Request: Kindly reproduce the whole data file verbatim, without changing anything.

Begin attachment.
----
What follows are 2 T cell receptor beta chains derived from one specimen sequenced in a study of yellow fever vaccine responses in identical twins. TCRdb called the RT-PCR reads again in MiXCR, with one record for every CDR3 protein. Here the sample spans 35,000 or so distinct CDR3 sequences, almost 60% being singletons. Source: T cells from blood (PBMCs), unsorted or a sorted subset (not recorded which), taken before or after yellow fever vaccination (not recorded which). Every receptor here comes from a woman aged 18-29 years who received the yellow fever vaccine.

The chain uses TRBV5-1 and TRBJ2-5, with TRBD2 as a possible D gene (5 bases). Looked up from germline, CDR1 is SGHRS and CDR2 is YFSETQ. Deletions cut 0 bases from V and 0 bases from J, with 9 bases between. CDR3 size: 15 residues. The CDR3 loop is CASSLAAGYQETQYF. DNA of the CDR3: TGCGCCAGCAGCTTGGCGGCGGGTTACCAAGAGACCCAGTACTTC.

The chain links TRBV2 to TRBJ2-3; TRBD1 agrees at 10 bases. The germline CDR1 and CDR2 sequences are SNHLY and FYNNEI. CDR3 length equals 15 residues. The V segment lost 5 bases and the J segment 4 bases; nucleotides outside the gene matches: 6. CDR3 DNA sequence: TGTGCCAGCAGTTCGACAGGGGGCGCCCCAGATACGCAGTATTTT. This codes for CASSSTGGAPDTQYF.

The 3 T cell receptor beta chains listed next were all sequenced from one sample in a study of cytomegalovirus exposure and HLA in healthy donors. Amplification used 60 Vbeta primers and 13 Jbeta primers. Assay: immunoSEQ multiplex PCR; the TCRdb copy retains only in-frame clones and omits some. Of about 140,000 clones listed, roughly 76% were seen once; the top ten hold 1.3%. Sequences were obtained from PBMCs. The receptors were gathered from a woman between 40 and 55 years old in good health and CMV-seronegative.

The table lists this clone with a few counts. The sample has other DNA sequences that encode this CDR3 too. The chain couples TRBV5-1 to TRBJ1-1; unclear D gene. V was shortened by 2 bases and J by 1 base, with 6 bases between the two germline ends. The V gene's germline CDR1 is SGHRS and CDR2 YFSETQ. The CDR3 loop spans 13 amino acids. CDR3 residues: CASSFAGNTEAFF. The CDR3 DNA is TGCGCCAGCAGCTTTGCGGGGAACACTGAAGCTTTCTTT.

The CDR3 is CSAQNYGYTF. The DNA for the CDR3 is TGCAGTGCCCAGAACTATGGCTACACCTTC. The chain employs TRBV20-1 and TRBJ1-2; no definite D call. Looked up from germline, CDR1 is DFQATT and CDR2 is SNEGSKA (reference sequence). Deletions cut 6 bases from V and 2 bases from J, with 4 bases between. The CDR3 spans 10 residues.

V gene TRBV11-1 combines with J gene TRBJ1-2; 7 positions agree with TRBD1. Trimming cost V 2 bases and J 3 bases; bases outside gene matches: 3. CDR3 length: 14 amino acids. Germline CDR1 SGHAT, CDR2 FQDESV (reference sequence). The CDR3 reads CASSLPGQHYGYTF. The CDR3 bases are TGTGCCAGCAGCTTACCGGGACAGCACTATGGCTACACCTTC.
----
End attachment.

What follows are 2 T cell receptor beta chains derived from one specimen sequenced in a study of yellow fever vaccine responses in identical twins. TCRdb called the RT-PCR reads again in MiXCR, with one record for every CDR3 protein. Here the sample spans 35,000 or so distinct CDR3 sequences, almost 60% being singletons. Source: T cells from blood (PBMCs), unsorted or a sorted subset (not recorded which), taken before or after yellow fever vaccination (not recorded which). Every receptor here comes from a woman aged 18-29 years who received the yellow fever vaccine.

The chain uses TRBV5-1 and TRBJ2-5, with TRBD2 as a possible D gene (5 bases). Looked up from germline, CDR1 is SGHRS and CDR2 is YFSETQ. Deletions cut 0 bases from V and 0 bases from J, with 9 bases between. CDR3 size: 15 residues. The CDR3 loop is CASSLAAGYQETQYF. DNA of the CDR3: TGCGCCAGCAGCTTGGCGGCGGGTTACCAAGAGACCCAGTACTTC.

The chain links TRBV2 to TRBJ2-3; TRBD1 agrees at 10 bases. The germline CDR1 and CDR2 sequences are SNHLY and FYNNEI. CDR3 length equals 15 residues. The V segment lost 5 bases and the J segment 4 bases; nucleotides outside the gene matches: 6. CDR3 DNA sequence: TGTGCCAGCAGTTCGACAGGGGGCGCCCCAGATACGCAGTATTTT. This codes for CASSSTGGAPDTQYF.

The 3 T cell receptor beta chains listed next were all sequenced from one sample in a study of cytomegalovirus exposure and HLA in healthy donors. Amplification used 60 Vbeta primers and 13 Jbeta primers. Assay: immunoSEQ multiplex PCR; the TCRdb copy retains only in-frame clones and omits some. Of about 140,000 clones listed, roughly 76% were seen once; the top ten hold 1.3%. Sequences were obtained from PBMCs. The receptors were gathered from a woman between 40 and 55 years old in good health and CMV-seronegative.

The table lists this clone with a few counts. The sample has other DNA sequences that encode this CDR3 too. The chain couples TRBV5-1 to TRBJ1-1; unclear D gene. V was shortened by 2 bases and J by 1 base, with 6 bases between the two germline ends. The V gene's germline CDR1 is SGHRS and CDR2 YFSETQ. The CDR3 loop spans 13 amino acids. CDR3 residues: CASSFAGNTEAFF. The CDR3 DNA is TGCGCCAGCAGCTTTGCGGGGAACACTGAAGCTTTCTTT.

The CDR3 is CSAQNYGYTF. The DNA for the CDR3 is TGCAGTGCCCAGAACTATGGCTACACCTTC. The chain employs TRBV20-1 and TRBJ1-2; no definite D call. Looked up from germline, CDR1 is DFQATT and CDR2 is SNEGSKA (reference sequence). Deletions cut 6 bases from V and 2 bases from J, with 4 bases between. The CDR3 spans 10 residues.

V gene TRBV11-1 combines with J gene TRBJ1-2; 7 positions agree with TRBD1. Trimming cost V 2 bases and J 3 bases; bases outside gene matches: 3. CDR3 length: 14 amino acids. Germline CDR1 SGHAT, CDR2 FQDESV (reference sequence). The CDR3 reads CASSLPGQHYGYTF. The CDR3 bases are TGTGCCAGCAGCTTACCGGGACAGCACTATGGCTACACCTTC.